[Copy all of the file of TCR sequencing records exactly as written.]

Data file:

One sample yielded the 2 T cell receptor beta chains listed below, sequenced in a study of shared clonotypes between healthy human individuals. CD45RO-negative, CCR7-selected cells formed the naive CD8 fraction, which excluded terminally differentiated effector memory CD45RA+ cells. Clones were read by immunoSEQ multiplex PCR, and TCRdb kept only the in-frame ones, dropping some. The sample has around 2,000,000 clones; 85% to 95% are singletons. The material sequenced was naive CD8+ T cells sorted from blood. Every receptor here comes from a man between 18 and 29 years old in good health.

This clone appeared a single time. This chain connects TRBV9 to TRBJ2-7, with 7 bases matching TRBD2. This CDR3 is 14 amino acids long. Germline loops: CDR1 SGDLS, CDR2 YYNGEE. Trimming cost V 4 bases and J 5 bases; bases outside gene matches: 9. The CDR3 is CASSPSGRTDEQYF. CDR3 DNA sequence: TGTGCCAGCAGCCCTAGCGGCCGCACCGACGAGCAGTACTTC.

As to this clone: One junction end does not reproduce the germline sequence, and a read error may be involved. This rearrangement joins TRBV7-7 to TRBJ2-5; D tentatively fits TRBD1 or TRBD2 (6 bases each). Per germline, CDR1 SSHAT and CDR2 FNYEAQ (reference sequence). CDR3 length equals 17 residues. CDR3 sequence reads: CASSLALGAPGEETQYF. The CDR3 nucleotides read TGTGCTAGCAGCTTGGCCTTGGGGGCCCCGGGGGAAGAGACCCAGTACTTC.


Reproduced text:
One sample yielded the 2 T cell receptor beta chains listed below, sequenced in a study of shared clonotypes between healthy human individuals. CD45RO-negative, CCR7-selected cells formed the naive CD8 fraction, which excluded terminally differentiated effector memory CD45RA+ cells. Clones were read by immunoSEQ multiplex PCR, and TCRdb kept only the in-frame ones, dropping some. The sample has around 2,000,000 clones; 85% to 95% are singletons. The material sequenced was naive CD8+ T cells sorted from blood. Every receptor here comes from a man between 18 and 29 years old in good health.

This clone appeared a single time. This chain connects TRBV9 to TRBJ2-7, with 7 bases matching TRBD2. This CDR3 is 14 amino acids long. Germline loops: CDR1 SGDLS, CDR2 YYNGEE. Trimming cost V 4 bases and J 5 bases; bases outside gene matches: 9. The CDR3 is CASSPSGRTDEQYF. CDR3 DNA sequence: TGTGCCAGCAGCCCTAGCGGCCGCACCGACGAGCAGTACTTC.

As to this clone: One junction end does not reproduce the germline sequence, and a read error may be involved. This rearrangement joins TRBV7-7 to TRBJ2-5; D tentatively fits TRBD1 or TRBD2 (6 bases each). Per germline, CDR1 SSHAT and CDR2 FNYEAQ (reference sequence). CDR3 length equals 17 residues. CDR3 sequence reads: CASSLALGAPGEETQYF. The CDR3 nucleotides read TGTGCTAGCAGCTTGGCCTTGGGGGCCCCGGGGGAAGAGACCCAGTACTTC.